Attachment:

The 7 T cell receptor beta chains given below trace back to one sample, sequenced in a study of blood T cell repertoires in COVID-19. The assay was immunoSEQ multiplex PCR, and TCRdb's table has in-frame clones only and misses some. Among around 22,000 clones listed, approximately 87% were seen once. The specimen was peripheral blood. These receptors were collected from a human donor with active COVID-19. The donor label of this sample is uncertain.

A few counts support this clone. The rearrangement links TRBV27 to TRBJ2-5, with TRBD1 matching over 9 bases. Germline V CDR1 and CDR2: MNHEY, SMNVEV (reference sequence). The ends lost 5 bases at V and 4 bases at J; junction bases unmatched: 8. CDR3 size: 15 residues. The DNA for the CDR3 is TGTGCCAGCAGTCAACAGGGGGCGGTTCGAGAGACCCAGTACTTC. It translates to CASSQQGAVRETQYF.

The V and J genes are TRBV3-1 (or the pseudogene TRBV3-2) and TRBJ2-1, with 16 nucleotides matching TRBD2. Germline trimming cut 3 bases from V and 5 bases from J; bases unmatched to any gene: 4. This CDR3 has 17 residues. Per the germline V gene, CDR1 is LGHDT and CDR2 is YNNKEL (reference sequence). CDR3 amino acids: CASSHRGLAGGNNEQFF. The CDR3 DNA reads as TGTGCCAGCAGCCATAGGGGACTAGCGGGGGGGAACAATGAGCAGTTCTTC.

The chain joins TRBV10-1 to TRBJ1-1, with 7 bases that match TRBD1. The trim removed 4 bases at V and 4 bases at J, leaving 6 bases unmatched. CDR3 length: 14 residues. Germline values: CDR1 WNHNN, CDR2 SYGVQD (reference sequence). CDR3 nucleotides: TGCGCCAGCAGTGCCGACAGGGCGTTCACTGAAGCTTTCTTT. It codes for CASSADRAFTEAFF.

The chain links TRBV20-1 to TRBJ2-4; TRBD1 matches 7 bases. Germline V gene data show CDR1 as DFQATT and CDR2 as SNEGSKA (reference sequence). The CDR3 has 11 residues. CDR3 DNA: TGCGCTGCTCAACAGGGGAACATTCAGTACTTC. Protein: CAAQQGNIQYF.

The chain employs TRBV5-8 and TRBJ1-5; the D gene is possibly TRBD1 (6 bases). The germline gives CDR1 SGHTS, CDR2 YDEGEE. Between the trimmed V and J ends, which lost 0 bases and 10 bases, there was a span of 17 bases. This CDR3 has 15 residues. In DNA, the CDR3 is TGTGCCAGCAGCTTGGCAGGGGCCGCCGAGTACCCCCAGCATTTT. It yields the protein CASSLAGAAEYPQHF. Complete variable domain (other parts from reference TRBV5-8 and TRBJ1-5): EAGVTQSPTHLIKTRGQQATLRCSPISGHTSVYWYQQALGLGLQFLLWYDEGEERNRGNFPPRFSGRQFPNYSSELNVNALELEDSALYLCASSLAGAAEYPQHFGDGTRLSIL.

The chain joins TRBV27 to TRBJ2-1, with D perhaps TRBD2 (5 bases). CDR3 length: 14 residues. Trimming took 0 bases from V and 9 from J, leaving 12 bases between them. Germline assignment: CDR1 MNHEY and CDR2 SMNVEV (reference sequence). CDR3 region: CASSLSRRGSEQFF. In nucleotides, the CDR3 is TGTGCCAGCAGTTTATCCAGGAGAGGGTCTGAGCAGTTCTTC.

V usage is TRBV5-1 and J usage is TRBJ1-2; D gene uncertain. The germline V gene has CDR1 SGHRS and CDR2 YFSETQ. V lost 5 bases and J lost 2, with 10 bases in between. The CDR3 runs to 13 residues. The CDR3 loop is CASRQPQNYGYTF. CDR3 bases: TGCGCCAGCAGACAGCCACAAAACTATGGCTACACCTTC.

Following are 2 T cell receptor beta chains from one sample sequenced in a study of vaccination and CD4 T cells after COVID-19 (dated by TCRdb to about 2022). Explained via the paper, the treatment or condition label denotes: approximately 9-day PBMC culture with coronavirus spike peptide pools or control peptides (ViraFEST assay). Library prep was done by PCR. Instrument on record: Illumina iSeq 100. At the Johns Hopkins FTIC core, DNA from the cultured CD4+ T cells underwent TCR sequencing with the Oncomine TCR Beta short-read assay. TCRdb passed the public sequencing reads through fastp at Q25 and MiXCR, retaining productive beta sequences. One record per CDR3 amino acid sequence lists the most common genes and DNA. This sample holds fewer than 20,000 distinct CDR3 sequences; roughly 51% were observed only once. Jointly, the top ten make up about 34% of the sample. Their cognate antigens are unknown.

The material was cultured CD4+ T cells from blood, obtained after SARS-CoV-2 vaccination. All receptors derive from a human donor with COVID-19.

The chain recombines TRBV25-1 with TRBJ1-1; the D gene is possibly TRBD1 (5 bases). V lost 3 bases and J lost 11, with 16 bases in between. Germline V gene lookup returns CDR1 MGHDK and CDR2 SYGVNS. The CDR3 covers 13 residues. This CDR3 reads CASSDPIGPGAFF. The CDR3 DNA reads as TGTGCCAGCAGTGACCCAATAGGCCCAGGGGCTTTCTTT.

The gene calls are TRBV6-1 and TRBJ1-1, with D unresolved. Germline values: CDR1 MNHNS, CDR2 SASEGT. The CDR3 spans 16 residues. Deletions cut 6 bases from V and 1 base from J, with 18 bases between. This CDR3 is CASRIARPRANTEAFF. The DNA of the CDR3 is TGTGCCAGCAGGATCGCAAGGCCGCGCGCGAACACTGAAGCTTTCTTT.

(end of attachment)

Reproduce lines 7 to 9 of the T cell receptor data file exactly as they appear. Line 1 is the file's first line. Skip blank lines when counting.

The chain joins TRBV27 to TRBJ2-1, with D perhaps TRBD2 (5 bases). CDR3 length: 14 residues. Trimming took 0 bases from V and 9 from J, leaving 12 bases between them. Germline assignment: CDR1 MNHEY and CDR2 SMNVEV (reference sequence). CDR3 region: CASSLSRRGSEQFF. In nucleotides, the CDR3 is TGTGCCAGCAGTTTATCCAGGAGAGGGTCTGAGCAGTTCTTC.

V usage is TRBV5-1 and J usage is TRBJ1-2; D gene uncertain. The germline V gene has CDR1 SGHRS and CDR2 YFSETQ. V lost 5 bases and J lost 2, with 10 bases in between. The CDR3 runs to 13 residues. The CDR3 loop is CASRQPQNYGYTF. CDR3 bases: TGCGCCAGCAGACAGCCACAAAACTATGGCTACACCTTC.

Following are 2 T cell receptor beta chains from one sample sequenced in a study of vaccination and CD4 T cells after COVID-19 (dated by TCRdb to about 2022). Explained via the paper, the treatment or condition label denotes: approximately 9-day PBMC culture with coronavirus spike peptide pools or control peptides (ViraFEST assay). Library prep was done by PCR. Instrument on record: Illumina iSeq 100. At the Johns Hopkins FTIC core, DNA from the cultured CD4+ T cells underwent TCR sequencing with the Oncomine TCR Beta short-read assay. TCRdb passed the public sequencing reads through fastp at Q25 and MiXCR, retaining productive beta sequences. One record per CDR3 amino acid sequence lists the most common genes and DNA. This sample holds fewer than 20,000 distinct CDR3 sequences; roughly 51% were observed only once. Jointly, the top ten make up about 34% of the sample. Their cognate antigens are unknown.